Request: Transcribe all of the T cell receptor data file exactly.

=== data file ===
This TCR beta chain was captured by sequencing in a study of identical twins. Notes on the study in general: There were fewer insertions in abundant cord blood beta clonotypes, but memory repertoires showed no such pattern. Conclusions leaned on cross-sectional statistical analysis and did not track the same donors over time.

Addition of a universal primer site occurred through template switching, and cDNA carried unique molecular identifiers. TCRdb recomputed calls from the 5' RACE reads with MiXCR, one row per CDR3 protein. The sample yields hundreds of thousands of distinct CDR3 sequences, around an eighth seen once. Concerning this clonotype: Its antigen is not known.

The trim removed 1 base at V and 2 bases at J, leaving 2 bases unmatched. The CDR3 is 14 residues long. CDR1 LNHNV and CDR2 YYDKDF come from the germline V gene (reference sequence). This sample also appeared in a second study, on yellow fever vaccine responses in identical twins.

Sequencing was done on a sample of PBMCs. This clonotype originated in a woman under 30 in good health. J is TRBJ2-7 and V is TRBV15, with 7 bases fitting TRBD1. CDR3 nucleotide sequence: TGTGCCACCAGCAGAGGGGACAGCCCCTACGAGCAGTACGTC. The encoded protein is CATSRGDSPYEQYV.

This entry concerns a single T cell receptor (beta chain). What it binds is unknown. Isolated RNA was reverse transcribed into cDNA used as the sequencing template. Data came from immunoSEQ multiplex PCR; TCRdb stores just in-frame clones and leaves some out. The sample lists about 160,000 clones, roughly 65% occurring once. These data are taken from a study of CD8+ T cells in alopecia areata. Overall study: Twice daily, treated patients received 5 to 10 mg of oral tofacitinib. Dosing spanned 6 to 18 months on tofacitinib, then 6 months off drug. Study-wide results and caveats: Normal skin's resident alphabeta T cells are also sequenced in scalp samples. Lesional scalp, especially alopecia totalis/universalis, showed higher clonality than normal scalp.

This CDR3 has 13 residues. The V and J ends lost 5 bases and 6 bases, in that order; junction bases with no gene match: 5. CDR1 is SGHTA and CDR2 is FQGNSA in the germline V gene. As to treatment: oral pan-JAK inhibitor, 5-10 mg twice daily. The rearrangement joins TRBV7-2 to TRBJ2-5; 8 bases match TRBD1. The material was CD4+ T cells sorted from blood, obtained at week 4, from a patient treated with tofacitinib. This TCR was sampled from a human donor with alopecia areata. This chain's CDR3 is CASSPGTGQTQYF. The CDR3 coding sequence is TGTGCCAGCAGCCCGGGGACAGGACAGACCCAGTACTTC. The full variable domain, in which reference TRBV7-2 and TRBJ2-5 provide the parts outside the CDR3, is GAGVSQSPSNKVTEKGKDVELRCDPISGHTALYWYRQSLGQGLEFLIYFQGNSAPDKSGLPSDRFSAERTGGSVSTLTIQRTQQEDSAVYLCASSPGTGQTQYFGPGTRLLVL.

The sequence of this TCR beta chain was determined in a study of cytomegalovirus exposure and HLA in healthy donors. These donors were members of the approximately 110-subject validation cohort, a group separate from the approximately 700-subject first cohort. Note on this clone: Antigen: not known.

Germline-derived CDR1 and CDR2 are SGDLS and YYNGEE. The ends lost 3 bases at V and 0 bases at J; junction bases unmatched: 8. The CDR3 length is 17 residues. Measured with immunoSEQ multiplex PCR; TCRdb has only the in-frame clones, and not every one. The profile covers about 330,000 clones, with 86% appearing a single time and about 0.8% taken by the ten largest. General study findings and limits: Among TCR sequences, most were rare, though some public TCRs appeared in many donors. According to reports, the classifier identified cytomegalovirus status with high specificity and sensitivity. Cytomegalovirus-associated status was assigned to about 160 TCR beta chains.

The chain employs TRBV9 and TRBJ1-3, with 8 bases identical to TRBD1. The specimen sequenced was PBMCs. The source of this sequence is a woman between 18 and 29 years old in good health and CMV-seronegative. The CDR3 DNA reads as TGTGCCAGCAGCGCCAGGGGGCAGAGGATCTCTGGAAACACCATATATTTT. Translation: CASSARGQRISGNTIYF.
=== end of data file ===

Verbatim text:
This TCR beta chain was captured by sequencing in a study of identical twins. Notes on the study in general: There were fewer insertions in abundant cord blood beta clonotypes, but memory repertoires showed no such pattern. Conclusions leaned on cross-sectional statistical analysis and did not track the same donors over time.

Addition of a universal primer site occurred through template switching, and cDNA carried unique molecular identifiers. TCRdb recomputed calls from the 5' RACE reads with MiXCR, one row per CDR3 protein. The sample yields hundreds of thousands of distinct CDR3 sequences, around an eighth seen once. Concerning this clonotype: Its antigen is not known.

The trim removed 1 base at V and 2 bases at J, leaving 2 bases unmatched. The CDR3 is 14 residues long. CDR1 LNHNV and CDR2 YYDKDF come from the germline V gene (reference sequence). This sample also appeared in a second study, on yellow fever vaccine responses in identical twins.

Sequencing was done on a sample of PBMCs. This clonotype originated in a woman under 30 in good health. J is TRBJ2-7 and V is TRBV15, with 7 bases fitting TRBD1. CDR3 nucleotide sequence: TGTGCCACCAGCAGAGGGGACAGCCCCTACGAGCAGTACGTC. The encoded protein is CATSRGDSPYEQYV.

This entry concerns a single T cell receptor (beta chain). What it binds is unknown. Isolated RNA was reverse transcribed into cDNA used as the sequencing template. Data came from immunoSEQ multiplex PCR; TCRdb stores just in-frame clones and leaves some out. The sample lists about 160,000 clones, roughly 65% occurring once. These data are taken from a study of CD8+ T cells in alopecia areata. Overall study: Twice daily, treated patients received 5 to 10 mg of oral tofacitinib. Dosing spanned 6 to 18 months on tofacitinib, then 6 months off drug. Study-wide results and caveats: Normal skin's resident alphabeta T cells are also sequenced in scalp samples. Lesional scalp, especially alopecia totalis/universalis, showed higher clonality than normal scalp.

This CDR3 has 13 residues. The V and J ends lost 5 bases and 6 bases, in that order; junction bases with no gene match: 5. CDR1 is SGHTA and CDR2 is FQGNSA in the germline V gene. As to treatment: oral pan-JAK inhibitor, 5-10 mg twice daily. The rearrangement joins TRBV7-2 to TRBJ2-5; 8 bases match TRBD1. The material was CD4+ T cells sorted from blood, obtained at week 4, from a patient treated with tofacitinib. This TCR was sampled from a human donor with alopecia areata. This chain's CDR3 is CASSPGTGQTQYF. The CDR3 coding sequence is TGTGCCAGCAGCCCGGGGACAGGACAGACCCAGTACTTC. The full variable domain, in which reference TRBV7-2 and TRBJ2-5 provide the parts outside the CDR3, is GAGVSQSPSNKVTEKGKDVELRCDPISGHTALYWYRQSLGQGLEFLIYFQGNSAPDKSGLPSDRFSAERTGGSVSTLTIQRTQQEDSAVYLCASSPGTGQTQYFGPGTRLLVL.

The sequence of this TCR beta chain was determined in a study of cytomegalovirus exposure and HLA in healthy donors. These donors were members of the approximately 110-subject validation cohort, a group separate from the approximately 700-subject first cohort. Note on this clone: Antigen: not known.

Germline-derived CDR1 and CDR2 are SGDLS and YYNGEE. The ends lost 3 bases at V and 0 bases at J; junction bases unmatched: 8. The CDR3 length is 17 residues. Measured with immunoSEQ multiplex PCR; TCRdb has only the in-frame clones, and not every one. The profile covers about 330,000 clones, with 86% appearing a single time and about 0.8% taken by the ten largest. General study findings and limits: Among TCR sequences, most were rare, though some public TCRs appeared in many donors. According to reports, the classifier identified cytomegalovirus status with high specificity and sensitivity. Cytomegalovirus-associated status was assigned to about 160 TCR beta chains.

The chain employs TRBV9 and TRBJ1-3, with 8 bases identical to TRBD1. The specimen sequenced was PBMCs. The source of this sequence is a woman between 18 and 29 years old in good health and CMV-seronegative. The CDR3 DNA reads as TGTGCCAGCAGCGCCAGGGGGCAGAGGATCTCTGGAAACACCATATATTTT. Translation: CASSARGQRISGNTIYF.